If all else fails, a trip to the certified gunsmith will help you for sure. Together, these steps helped me get the Beretta back on track, smooth and efficient, just like pouring syrup on a hot pancake!

3. Slide Problems

While testing the Beretta PX4 Storm Subcompact, I ran into something quite alarming. The takedown pin seemed to be loose, which caused the slide to potentially come off entirely during shooting. 

I also noticed an issue with the slide getting stuck.


The culprit behind the loose takedown pin was wear and tear. What I needed to do was refit the pin or replace it altogether. It’s not complicated, but you have to get it right!

For the slide-sticking issue, I figured it was due to dirt, debris, or fouling.

Starting with a gun cleaning solvent and soft brush, I scrubbed the affected areas, then wiped them clean, and finally applied a thin layer of gun lubricant. And there you go, the slide was working smoothly again, all set for another round of action in the field. It’s amazing how a little care can solve even the trickiest problems.

4. Failure To Feed

During my testing phase with the Beretta PX4 Storm Subcompact, I stumbled upon another issue that got my attention: the failure to feed. 

The pistol was failing to chamber a round from the magazine properly. Sometimes, it would get caught, and other times, it just wouldn’t go through. It was a problem that needed attention, especially considering that such an issue in a critical moment could be more than inconvenient.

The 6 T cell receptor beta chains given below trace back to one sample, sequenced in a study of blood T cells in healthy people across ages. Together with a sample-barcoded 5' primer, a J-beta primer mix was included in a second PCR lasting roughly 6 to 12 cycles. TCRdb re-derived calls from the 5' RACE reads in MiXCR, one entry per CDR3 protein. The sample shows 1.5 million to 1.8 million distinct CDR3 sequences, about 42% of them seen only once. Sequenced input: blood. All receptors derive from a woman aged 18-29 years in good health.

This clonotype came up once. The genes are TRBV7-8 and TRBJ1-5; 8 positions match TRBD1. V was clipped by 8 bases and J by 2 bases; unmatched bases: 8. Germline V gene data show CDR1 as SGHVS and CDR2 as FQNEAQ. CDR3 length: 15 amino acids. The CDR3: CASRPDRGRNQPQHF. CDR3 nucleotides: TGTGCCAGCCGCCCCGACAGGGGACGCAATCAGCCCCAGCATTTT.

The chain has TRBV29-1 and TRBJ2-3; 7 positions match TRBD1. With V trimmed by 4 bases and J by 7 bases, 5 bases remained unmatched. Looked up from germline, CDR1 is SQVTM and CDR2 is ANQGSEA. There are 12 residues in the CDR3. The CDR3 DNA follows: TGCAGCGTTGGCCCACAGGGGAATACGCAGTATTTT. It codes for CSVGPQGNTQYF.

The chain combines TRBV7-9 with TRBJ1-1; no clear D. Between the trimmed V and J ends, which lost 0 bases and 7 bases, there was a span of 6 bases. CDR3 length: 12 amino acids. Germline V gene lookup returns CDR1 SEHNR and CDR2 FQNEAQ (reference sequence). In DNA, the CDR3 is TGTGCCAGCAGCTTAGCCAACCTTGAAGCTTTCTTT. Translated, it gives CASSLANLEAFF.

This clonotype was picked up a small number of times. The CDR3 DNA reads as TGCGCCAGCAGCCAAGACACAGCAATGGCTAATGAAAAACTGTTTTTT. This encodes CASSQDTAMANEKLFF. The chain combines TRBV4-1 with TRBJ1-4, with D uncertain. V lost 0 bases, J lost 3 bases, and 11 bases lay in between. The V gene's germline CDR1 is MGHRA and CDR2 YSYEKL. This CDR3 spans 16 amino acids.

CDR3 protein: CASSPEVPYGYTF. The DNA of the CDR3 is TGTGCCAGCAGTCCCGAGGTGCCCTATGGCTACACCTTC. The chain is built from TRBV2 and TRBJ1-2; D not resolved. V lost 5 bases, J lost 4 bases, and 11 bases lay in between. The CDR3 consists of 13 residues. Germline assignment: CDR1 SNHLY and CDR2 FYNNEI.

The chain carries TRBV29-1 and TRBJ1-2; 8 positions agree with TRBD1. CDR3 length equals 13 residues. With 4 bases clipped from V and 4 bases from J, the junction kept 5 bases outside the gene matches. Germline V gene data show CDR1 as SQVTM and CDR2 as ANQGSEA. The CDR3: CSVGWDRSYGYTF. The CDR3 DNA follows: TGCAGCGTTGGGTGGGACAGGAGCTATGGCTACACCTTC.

I rolled up my sleeves and got to work. Firstly, I looked into eliminating limp wrists. The force from the recoil must be directed to make the gun function properly, not absorbed. 

Secondly, I found that breaking in the gun might help. Leaving the slide open for a prolonged period allowed the stiff springs to loosen up.

Lastly, the feed ramp and chamber needed care. I cleaned and lubricated them, almost like taking care of an old, rusty key to make it turn smoothly in the lock again. Professional polishing could do the trick if all else failed, but that was my last resort. The failure to feed issue was no longer a headache with these steps. It felt good to have it working like new!

5. Accuracy Problems

Accuracy is a fundamental aspect of any firearm, and it’s frustrating when it doesn’t hit the mark. 

I noticed some accuracy issues during my time with the Beretta PX4 Storm Subcompact. 

The shots were either going low, to the left, or both. It was like trying to hit a bullseye with a wobbly dart. Imagine the disappointment of a missed shot when you’re confident in your aim!


To deal with this, I had to think creatively and systematically. First, I looked into aftermarket 

adjustable sights, adjusting them like fine-tuning a musical instrument. The right sight adjustment can make all the difference.

Ammo selection was another area of focus. Choosing the right bullets was like finding the perfect ingredients for a dish. I paid attention to velocity ratings and bullet designs, trying different types to find what worked best.

6. Issues with the Jamming

Ah, jamming! I’ve all been there. Picture a critical moment, you pull the trigger, and nothing happens. 

That was my experience when testing the Bersa PX4 Storm Subcompact. The gun would jam up like a traffic jam during rush hour, and the frustration it caused was real. 

Different factors came into play here, from misshaped feed ramps to worn magazines.